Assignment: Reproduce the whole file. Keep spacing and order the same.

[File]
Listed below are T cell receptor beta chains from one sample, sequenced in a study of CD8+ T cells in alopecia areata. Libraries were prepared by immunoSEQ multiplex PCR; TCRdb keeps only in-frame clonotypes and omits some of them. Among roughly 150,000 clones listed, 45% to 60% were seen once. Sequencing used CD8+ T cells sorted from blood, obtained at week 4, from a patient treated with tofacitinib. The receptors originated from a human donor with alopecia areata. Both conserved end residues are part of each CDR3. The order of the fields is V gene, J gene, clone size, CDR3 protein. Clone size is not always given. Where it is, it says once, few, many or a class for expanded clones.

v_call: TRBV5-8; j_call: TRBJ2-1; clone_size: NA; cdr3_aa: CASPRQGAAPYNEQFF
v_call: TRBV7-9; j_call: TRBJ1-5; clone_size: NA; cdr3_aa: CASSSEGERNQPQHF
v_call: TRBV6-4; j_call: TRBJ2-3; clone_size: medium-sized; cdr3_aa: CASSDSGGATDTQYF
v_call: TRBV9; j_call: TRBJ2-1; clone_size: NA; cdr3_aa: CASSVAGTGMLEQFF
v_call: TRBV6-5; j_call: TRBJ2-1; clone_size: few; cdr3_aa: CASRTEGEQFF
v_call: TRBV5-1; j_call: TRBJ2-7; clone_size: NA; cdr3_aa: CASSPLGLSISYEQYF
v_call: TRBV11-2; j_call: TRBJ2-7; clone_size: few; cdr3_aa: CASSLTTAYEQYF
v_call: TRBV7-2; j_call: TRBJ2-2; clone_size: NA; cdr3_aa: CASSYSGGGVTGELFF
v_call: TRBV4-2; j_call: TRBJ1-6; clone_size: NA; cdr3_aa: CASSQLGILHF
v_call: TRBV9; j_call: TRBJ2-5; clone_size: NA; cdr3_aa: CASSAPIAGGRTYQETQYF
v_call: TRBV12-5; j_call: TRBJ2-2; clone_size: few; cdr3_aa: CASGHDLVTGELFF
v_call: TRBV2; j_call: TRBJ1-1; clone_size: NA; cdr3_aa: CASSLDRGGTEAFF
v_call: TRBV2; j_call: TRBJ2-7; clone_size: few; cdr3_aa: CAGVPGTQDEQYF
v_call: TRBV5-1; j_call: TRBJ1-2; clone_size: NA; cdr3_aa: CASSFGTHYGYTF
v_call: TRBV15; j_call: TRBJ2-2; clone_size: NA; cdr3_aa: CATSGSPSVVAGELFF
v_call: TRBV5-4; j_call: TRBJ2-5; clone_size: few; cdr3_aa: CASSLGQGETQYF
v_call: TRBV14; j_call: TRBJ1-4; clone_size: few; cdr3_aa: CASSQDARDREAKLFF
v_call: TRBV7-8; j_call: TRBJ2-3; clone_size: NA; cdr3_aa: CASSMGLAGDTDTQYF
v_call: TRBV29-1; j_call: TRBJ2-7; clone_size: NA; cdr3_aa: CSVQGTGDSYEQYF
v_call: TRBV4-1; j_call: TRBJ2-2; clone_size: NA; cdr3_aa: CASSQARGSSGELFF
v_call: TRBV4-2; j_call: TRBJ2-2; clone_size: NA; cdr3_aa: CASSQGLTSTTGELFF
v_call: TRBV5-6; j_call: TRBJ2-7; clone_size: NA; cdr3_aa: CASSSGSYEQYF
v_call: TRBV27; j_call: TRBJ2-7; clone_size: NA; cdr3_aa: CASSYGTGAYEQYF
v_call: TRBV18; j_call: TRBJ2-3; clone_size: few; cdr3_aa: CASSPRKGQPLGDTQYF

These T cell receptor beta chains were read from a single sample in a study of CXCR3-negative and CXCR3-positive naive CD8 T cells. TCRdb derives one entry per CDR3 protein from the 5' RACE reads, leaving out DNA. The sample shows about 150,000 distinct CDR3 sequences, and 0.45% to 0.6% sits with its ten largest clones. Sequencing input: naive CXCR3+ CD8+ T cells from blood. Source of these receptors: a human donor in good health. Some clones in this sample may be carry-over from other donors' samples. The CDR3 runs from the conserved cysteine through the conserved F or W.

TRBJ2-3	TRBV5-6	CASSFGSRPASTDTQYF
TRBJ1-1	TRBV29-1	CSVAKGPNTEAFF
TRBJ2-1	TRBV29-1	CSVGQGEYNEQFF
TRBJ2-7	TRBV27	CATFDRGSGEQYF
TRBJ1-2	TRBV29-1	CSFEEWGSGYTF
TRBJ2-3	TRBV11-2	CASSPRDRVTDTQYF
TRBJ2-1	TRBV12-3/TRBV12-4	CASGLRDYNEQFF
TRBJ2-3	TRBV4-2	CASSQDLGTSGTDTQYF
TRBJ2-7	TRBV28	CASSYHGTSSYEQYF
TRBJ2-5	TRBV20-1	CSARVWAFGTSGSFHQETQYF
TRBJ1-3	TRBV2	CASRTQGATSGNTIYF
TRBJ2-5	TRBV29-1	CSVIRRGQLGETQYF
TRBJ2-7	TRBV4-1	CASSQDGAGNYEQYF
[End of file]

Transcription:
Listed below are T cell receptor beta chains from one sample, sequenced in a study of CD8+ T cells in alopecia areata. Libraries were prepared by immunoSEQ multiplex PCR; TCRdb keeps only in-frame clonotypes and omits some of them. Among roughly 150,000 clones listed, 45% to 60% were seen once. Sequencing used CD8+ T cells sorted from blood, obtained at week 4, from a patient treated with tofacitinib. The receptors originated from a human donor with alopecia areata. Both conserved end residues are part of each CDR3. The order of the fields is V gene, J gene, clone size, CDR3 protein. Clone size is not always given. Where it is, it says once, few, many or a class for expanded clones.

v_call: TRBV5-8; j_call: TRBJ2-1; clone_size: NA; cdr3_aa: CASPRQGAAPYNEQFF
v_call: TRBV7-9; j_call: TRBJ1-5; clone_size: NA; cdr3_aa: CASSSEGERNQPQHF
v_call: TRBV6-4; j_call: TRBJ2-3; clone_size: medium-sized; cdr3_aa: CASSDSGGATDTQYF
v_call: TRBV9; j_call: TRBJ2-1; clone_size: NA; cdr3_aa: CASSVAGTGMLEQFF
v_call: TRBV6-5; j_call: TRBJ2-1; clone_size: few; cdr3_aa: CASRTEGEQFF
v_call: TRBV5-1; j_call: TRBJ2-7; clone_size: NA; cdr3_aa: CASSPLGLSISYEQYF
v_call: TRBV11-2; j_call: TRBJ2-7; clone_size: few; cdr3_aa: CASSLTTAYEQYF
v_call: TRBV7-2; j_call: TRBJ2-2; clone_size: NA; cdr3_aa: CASSYSGGGVTGELFF
v_call: TRBV4-2; j_call: TRBJ1-6; clone_size: NA; cdr3_aa: CASSQLGILHF
v_call: TRBV9; j_call: TRBJ2-5; clone_size: NA; cdr3_aa: CASSAPIAGGRTYQETQYF
v_call: TRBV12-5; j_call: TRBJ2-2; clone_size: few; cdr3_aa: CASGHDLVTGELFF
v_call: TRBV2; j_call: TRBJ1-1; clone_size: NA; cdr3_aa: CASSLDRGGTEAFF
v_call: TRBV2; j_call: TRBJ2-7; clone_size: few; cdr3_aa: CAGVPGTQDEQYF
v_call: TRBV5-1; j_call: TRBJ1-2; clone_size: NA; cdr3_aa: CASSFGTHYGYTF
v_call: TRBV15; j_call: TRBJ2-2; clone_size: NA; cdr3_aa: CATSGSPSVVAGELFF
v_call: TRBV5-4; j_call: TRBJ2-5; clone_size: few; cdr3_aa: CASSLGQGETQYF
v_call: TRBV14; j_call: TRBJ1-4; clone_size: few; cdr3_aa: CASSQDARDREAKLFF
v_call: TRBV7-8; j_call: TRBJ2-3; clone_size: NA; cdr3_aa: CASSMGLAGDTDTQYF
v_call: TRBV29-1; j_call: TRBJ2-7; clone_size: NA; cdr3_aa: CSVQGTGDSYEQYF
v_call: TRBV4-1; j_call: TRBJ2-2; clone_size: NA; cdr3_aa: CASSQARGSSGELFF
v_call: TRBV4-2; j_call: TRBJ2-2; clone_size: NA; cdr3_aa: CASSQGLTSTTGELFF
v_call: TRBV5-6; j_call: TRBJ2-7; clone_size: NA; cdr3_aa: CASSSGSYEQYF
v_call: TRBV27; j_call: TRBJ2-7; clone_size: NA; cdr3_aa: CASSYGTGAYEQYF
v_call: TRBV18; j_call: TRBJ2-3; clone_size: few; cdr3_aa: CASSPRKGQPLGDTQYF

These T cell receptor beta chains were read from a single sample in a study of CXCR3-negative and CXCR3-positive naive CD8 T cells. TCRdb derives one entry per CDR3 protein from the 5' RACE reads, leaving out DNA. The sample shows about 150,000 distinct CDR3 sequences, and 0.45% to 0.6% sits with its ten largest clones. Sequencing input: naive CXCR3+ CD8+ T cells from blood. Source of these receptors: a human donor in good health. Some clones in this sample may be carry-over from other donors' samples. The CDR3 runs from the conserved cysteine through the conserved F or W.

TRBJ2-3	TRBV5-6	CASSFGSRPASTDTQYF
TRBJ1-1	TRBV29-1	CSVAKGPNTEAFF
TRBJ2-1	TRBV29-1	CSVGQGEYNEQFF
TRBJ2-7	TRBV27	CATFDRGSGEQYF
TRBJ1-2	TRBV29-1	CSFEEWGSGYTF
TRBJ2-3	TRBV11-2	CASSPRDRVTDTQYF
TRBJ2-1	TRBV12-3/TRBV12-4	CASGLRDYNEQFF
TRBJ2-3	TRBV4-2	CASSQDLGTSGTDTQYF
TRBJ2-7	TRBV28	CASSYHGTSSYEQYF
TRBJ2-5	TRBV20-1	CSARVWAFGTSGSFHQETQYF
TRBJ1-3	TRBV2	CASRTQGATSGNTIYF
TRBJ2-5	TRBV29-1	CSVIRRGQLGETQYF
TRBJ2-7	TRBV4-1	CASSQDGAGNYEQYF